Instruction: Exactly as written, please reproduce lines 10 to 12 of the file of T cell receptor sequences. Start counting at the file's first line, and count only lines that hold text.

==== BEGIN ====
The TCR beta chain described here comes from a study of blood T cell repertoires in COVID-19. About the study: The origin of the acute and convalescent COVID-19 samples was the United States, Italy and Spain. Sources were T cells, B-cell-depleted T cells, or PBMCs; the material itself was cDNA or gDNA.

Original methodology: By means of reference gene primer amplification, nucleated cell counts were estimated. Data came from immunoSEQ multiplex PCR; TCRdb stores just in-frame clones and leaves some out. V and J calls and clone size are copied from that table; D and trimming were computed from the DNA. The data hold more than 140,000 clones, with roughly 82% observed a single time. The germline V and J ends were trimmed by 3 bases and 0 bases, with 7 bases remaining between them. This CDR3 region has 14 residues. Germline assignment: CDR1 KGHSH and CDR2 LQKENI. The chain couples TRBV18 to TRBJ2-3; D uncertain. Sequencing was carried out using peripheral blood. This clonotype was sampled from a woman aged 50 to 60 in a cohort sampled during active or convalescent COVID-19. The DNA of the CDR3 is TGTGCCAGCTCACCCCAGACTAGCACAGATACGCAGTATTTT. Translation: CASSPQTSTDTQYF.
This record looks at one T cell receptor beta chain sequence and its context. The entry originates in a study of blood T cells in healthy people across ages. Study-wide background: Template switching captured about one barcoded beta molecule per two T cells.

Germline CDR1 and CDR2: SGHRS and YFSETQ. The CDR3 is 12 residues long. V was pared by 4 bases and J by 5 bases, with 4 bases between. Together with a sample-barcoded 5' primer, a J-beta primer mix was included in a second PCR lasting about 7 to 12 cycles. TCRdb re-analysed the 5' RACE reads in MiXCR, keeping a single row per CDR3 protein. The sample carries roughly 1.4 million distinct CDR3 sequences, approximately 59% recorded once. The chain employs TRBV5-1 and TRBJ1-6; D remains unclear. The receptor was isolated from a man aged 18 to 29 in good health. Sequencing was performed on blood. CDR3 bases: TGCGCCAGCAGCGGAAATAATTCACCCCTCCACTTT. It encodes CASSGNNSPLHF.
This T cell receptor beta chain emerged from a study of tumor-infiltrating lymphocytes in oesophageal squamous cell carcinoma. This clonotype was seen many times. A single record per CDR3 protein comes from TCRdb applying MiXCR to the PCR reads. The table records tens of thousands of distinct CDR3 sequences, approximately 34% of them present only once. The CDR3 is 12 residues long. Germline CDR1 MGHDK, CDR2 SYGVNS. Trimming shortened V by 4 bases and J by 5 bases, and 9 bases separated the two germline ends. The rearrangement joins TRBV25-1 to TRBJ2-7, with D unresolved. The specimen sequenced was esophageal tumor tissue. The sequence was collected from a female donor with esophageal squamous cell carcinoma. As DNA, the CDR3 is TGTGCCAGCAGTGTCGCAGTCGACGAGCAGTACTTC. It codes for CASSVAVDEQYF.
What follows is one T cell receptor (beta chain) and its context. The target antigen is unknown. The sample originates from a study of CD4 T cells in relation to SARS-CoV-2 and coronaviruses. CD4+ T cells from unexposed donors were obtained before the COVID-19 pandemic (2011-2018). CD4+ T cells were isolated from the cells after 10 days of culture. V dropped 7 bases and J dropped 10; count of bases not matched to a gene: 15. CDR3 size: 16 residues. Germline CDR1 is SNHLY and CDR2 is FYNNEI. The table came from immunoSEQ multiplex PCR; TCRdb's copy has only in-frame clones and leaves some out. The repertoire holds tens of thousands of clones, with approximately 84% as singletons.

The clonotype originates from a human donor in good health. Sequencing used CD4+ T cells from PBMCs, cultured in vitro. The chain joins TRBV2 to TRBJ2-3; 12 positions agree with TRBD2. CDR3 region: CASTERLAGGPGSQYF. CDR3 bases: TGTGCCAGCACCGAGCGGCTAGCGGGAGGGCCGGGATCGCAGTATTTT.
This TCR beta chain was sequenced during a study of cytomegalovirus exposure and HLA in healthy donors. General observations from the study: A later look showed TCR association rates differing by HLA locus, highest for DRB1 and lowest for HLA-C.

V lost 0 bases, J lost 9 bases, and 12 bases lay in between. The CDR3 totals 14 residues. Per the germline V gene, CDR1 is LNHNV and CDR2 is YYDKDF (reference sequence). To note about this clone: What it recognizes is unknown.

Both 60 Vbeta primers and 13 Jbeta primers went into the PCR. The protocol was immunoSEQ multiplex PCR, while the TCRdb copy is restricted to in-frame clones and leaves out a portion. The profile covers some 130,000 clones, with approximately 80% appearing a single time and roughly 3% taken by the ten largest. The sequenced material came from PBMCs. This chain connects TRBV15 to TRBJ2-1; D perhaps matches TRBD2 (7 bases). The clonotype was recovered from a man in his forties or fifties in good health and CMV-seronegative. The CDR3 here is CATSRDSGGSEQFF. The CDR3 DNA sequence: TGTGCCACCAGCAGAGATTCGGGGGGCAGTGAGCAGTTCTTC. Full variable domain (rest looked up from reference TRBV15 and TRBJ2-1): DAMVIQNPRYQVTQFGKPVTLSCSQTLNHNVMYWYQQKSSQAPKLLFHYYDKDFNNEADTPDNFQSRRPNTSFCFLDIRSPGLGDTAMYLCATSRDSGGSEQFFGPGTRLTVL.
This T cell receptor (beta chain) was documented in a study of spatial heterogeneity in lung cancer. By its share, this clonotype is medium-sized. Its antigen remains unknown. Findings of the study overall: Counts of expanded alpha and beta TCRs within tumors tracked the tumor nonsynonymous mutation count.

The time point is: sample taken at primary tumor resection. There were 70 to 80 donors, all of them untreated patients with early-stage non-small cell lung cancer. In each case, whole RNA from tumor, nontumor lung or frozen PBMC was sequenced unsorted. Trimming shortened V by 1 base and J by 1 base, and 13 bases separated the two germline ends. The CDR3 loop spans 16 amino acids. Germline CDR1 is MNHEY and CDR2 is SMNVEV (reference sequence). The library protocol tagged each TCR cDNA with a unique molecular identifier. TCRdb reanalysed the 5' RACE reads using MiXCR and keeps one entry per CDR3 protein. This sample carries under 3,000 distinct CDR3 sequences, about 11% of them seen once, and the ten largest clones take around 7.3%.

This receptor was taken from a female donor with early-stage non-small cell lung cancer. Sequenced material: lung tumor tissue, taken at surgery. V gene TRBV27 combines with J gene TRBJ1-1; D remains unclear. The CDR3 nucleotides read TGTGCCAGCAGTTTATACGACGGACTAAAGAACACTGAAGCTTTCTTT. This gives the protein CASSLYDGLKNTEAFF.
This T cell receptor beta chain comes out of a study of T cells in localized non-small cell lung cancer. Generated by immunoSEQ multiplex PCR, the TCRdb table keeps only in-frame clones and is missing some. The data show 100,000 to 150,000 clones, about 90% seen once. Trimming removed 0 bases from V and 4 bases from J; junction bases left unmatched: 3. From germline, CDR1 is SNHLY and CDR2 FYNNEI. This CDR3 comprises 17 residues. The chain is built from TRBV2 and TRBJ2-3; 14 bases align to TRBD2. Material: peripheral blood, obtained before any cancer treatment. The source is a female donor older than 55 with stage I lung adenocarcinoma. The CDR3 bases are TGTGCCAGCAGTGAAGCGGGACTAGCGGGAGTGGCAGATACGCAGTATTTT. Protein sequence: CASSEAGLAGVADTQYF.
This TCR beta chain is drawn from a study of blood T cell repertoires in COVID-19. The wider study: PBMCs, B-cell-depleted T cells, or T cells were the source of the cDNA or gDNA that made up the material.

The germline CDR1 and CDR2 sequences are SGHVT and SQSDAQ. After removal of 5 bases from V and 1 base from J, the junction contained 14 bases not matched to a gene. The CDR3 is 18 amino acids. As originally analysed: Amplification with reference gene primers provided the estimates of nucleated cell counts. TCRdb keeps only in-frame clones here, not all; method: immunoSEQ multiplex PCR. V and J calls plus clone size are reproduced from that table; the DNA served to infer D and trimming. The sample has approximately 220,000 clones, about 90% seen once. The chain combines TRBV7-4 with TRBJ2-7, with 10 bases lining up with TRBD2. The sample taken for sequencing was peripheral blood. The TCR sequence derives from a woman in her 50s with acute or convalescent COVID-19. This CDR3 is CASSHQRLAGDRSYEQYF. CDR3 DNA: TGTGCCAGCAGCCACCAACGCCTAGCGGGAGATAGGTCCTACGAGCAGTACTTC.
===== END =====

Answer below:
Both 60 Vbeta primers and 13 Jbeta primers went into the PCR. The protocol was immunoSEQ multiplex PCR, while the TCRdb copy is restricted to in-frame clones and leaves out a portion. The profile covers some 130,000 clones, with approximately 80% appearing a single time and roughly 3% taken by the ten largest. The sequenced material came from PBMCs. This chain connects TRBV15 to TRBJ2-1; D perhaps matches TRBD2 (7 bases). The clonotype was recovered from a man in his forties or fifties in good health and CMV-seronegative. The CDR3 here is CATSRDSGGSEQFF. The CDR3 DNA sequence: TGTGCCACCAGCAGAGATTCGGGGGGCAGTGAGCAGTTCTTC. Full variable domain (rest looked up from reference TRBV15 and TRBJ2-1): DAMVIQNPRYQVTQFGKPVTLSCSQTLNHNVMYWYQQKSSQAPKLLFHYYDKDFNNEADTPDNFQSRRPNTSFCFLDIRSPGLGDTAMYLCATSRDSGGSEQFFGPGTRLTVL.
This T cell receptor (beta chain) was documented in a study of spatial heterogeneity in lung cancer. By its share, this clonotype is medium-sized. Its antigen remains unknown. Findings of the study overall: Counts of expanded alpha and beta TCRs within tumors tracked the tumor nonsynonymous mutation count.

The time point is: sample taken at primary tumor resection. There were 70 to 80 donors, all of them untreated patients with early-stage non-small cell lung cancer. In each case, whole RNA from tumor, nontumor lung or frozen PBMC was sequenced unsorted. Trimming shortened V by 1 base and J by 1 base, and 13 bases separated the two germline ends. The CDR3 loop spans 16 amino acids. Germline CDR1 is MNHEY and CDR2 is SMNVEV (reference sequence). The library protocol tagged each TCR cDNA with a unique molecular identifier. TCRdb reanalysed the 5' RACE reads using MiXCR and keeps one entry per CDR3 protein. This sample carries under 3,000 distinct CDR3 sequences, about 11% of them seen once, and the ten largest clones take around 7.3%.